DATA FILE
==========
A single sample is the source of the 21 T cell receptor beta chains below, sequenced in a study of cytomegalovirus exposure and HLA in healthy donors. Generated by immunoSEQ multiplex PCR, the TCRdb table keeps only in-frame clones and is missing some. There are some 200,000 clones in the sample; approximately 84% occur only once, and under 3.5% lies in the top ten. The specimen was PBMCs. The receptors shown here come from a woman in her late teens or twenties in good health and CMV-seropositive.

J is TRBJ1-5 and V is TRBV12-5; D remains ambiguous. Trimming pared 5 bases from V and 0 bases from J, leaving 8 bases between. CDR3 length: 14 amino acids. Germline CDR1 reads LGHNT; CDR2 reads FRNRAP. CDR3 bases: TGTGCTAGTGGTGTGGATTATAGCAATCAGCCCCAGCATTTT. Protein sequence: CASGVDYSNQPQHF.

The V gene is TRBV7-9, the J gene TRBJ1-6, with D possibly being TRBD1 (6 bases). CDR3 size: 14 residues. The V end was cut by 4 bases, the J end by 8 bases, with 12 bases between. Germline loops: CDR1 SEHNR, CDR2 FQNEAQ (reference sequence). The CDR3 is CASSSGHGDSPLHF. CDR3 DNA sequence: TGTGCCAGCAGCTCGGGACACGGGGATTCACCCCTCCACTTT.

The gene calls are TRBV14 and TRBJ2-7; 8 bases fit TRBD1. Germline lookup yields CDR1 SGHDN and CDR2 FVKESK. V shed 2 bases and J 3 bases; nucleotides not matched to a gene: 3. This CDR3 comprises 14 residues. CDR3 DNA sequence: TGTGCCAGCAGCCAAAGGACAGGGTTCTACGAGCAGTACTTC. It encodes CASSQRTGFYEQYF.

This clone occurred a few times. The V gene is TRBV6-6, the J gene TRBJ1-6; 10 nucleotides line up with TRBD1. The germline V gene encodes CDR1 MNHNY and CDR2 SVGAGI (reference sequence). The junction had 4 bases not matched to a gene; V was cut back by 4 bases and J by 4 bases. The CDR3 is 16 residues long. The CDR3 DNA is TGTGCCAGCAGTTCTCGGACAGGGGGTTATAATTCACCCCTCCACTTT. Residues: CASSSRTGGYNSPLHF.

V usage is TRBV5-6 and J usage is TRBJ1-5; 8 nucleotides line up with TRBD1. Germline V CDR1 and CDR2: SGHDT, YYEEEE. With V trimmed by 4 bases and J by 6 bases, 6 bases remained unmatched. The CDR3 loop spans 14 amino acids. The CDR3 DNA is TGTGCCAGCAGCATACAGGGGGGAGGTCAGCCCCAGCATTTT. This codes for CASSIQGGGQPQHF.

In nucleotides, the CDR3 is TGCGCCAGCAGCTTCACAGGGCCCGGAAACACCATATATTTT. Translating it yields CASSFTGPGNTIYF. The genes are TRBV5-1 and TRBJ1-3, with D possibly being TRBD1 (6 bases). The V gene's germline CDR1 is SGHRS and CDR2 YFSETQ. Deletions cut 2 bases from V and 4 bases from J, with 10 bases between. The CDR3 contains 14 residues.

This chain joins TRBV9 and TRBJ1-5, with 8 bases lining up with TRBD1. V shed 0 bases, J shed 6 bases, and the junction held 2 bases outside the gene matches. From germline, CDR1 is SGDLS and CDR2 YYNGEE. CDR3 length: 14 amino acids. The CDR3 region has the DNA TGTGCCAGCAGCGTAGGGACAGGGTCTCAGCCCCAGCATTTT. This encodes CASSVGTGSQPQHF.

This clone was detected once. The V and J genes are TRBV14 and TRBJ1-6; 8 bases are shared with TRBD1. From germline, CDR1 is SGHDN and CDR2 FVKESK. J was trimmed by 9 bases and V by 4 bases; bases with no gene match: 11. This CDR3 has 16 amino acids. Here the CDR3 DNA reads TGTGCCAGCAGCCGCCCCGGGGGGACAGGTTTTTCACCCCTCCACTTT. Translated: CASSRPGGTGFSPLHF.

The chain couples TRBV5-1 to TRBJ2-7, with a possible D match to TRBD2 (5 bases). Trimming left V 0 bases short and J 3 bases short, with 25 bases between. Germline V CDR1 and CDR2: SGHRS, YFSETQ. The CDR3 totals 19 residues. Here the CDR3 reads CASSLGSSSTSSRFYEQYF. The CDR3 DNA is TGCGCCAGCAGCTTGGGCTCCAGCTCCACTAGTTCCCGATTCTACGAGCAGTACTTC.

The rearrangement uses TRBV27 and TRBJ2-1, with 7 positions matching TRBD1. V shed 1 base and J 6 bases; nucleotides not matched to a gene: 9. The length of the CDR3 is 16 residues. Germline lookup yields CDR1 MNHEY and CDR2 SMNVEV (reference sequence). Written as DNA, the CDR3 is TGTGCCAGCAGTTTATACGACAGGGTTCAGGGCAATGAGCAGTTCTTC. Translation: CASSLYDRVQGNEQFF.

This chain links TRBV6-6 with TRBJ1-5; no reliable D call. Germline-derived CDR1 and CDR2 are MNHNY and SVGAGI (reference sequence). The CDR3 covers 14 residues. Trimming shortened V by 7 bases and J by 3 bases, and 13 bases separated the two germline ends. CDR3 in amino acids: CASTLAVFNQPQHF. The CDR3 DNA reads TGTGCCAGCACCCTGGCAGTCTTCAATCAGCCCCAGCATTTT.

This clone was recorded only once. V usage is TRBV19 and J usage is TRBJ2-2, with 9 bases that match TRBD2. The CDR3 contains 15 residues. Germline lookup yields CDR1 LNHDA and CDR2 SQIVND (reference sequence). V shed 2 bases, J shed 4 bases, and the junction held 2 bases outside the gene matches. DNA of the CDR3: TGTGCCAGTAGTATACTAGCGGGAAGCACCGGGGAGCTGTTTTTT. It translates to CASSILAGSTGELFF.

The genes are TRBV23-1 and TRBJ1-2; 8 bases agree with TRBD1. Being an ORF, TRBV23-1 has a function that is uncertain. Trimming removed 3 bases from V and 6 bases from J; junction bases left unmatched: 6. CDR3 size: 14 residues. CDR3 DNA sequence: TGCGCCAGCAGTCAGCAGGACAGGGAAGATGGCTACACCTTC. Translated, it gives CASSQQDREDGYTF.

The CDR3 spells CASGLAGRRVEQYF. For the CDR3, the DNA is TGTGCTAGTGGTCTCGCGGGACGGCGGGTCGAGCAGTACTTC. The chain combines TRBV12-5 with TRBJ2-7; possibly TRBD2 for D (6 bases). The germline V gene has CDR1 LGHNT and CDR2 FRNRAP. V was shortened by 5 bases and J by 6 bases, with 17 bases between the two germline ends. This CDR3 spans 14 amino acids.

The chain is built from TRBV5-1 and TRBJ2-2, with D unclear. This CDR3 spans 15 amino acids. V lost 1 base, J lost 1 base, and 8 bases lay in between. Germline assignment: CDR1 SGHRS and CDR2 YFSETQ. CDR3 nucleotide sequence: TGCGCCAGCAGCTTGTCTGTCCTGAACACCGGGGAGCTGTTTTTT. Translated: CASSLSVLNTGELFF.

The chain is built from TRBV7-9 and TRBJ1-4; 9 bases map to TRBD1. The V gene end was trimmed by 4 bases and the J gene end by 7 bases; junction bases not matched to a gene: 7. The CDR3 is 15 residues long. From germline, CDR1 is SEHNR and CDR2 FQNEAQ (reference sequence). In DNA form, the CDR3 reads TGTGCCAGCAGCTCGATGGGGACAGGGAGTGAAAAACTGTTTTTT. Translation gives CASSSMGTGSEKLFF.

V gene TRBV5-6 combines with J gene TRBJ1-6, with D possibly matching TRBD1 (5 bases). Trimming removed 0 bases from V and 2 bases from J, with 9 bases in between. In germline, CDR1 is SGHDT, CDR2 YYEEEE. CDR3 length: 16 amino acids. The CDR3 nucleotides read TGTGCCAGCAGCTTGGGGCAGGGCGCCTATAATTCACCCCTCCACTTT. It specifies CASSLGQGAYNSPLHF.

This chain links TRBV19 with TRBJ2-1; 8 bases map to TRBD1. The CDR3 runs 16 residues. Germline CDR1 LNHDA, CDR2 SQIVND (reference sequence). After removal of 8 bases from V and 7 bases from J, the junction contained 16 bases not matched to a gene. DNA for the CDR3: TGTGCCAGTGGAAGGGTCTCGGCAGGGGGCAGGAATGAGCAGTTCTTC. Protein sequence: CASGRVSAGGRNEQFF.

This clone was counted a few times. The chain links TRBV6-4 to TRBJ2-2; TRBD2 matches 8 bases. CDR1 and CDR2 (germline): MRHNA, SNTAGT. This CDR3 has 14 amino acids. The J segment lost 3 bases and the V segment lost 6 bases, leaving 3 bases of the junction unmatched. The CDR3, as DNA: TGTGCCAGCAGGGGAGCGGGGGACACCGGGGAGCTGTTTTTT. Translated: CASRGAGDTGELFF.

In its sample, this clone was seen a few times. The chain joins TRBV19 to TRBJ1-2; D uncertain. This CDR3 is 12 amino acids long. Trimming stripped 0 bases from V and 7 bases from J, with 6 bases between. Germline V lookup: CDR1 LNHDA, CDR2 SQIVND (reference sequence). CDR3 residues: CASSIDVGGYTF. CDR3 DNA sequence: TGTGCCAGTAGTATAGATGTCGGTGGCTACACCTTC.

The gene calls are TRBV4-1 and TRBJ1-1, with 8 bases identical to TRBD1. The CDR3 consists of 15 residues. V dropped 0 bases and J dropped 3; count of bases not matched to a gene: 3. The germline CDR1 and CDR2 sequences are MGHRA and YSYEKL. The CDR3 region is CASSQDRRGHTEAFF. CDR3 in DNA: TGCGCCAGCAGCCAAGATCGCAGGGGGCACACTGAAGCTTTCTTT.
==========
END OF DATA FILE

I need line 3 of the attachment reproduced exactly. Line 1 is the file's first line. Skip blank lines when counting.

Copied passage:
The V gene is TRBV7-9, the J gene TRBJ1-6, with D possibly being TRBD1 (6 bases). CDR3 size: 14 residues. The V end was cut by 4 bases, the J end by 8 bases, with 12 bases between. Germline loops: CDR1 SEHNR, CDR2 FQNEAQ (reference sequence). The CDR3 is CASSSGHGDSPLHF. CDR3 DNA sequence: TGTGCCAGCAGCTCGGGACACGGGGATTCACCCCTCCACTTT.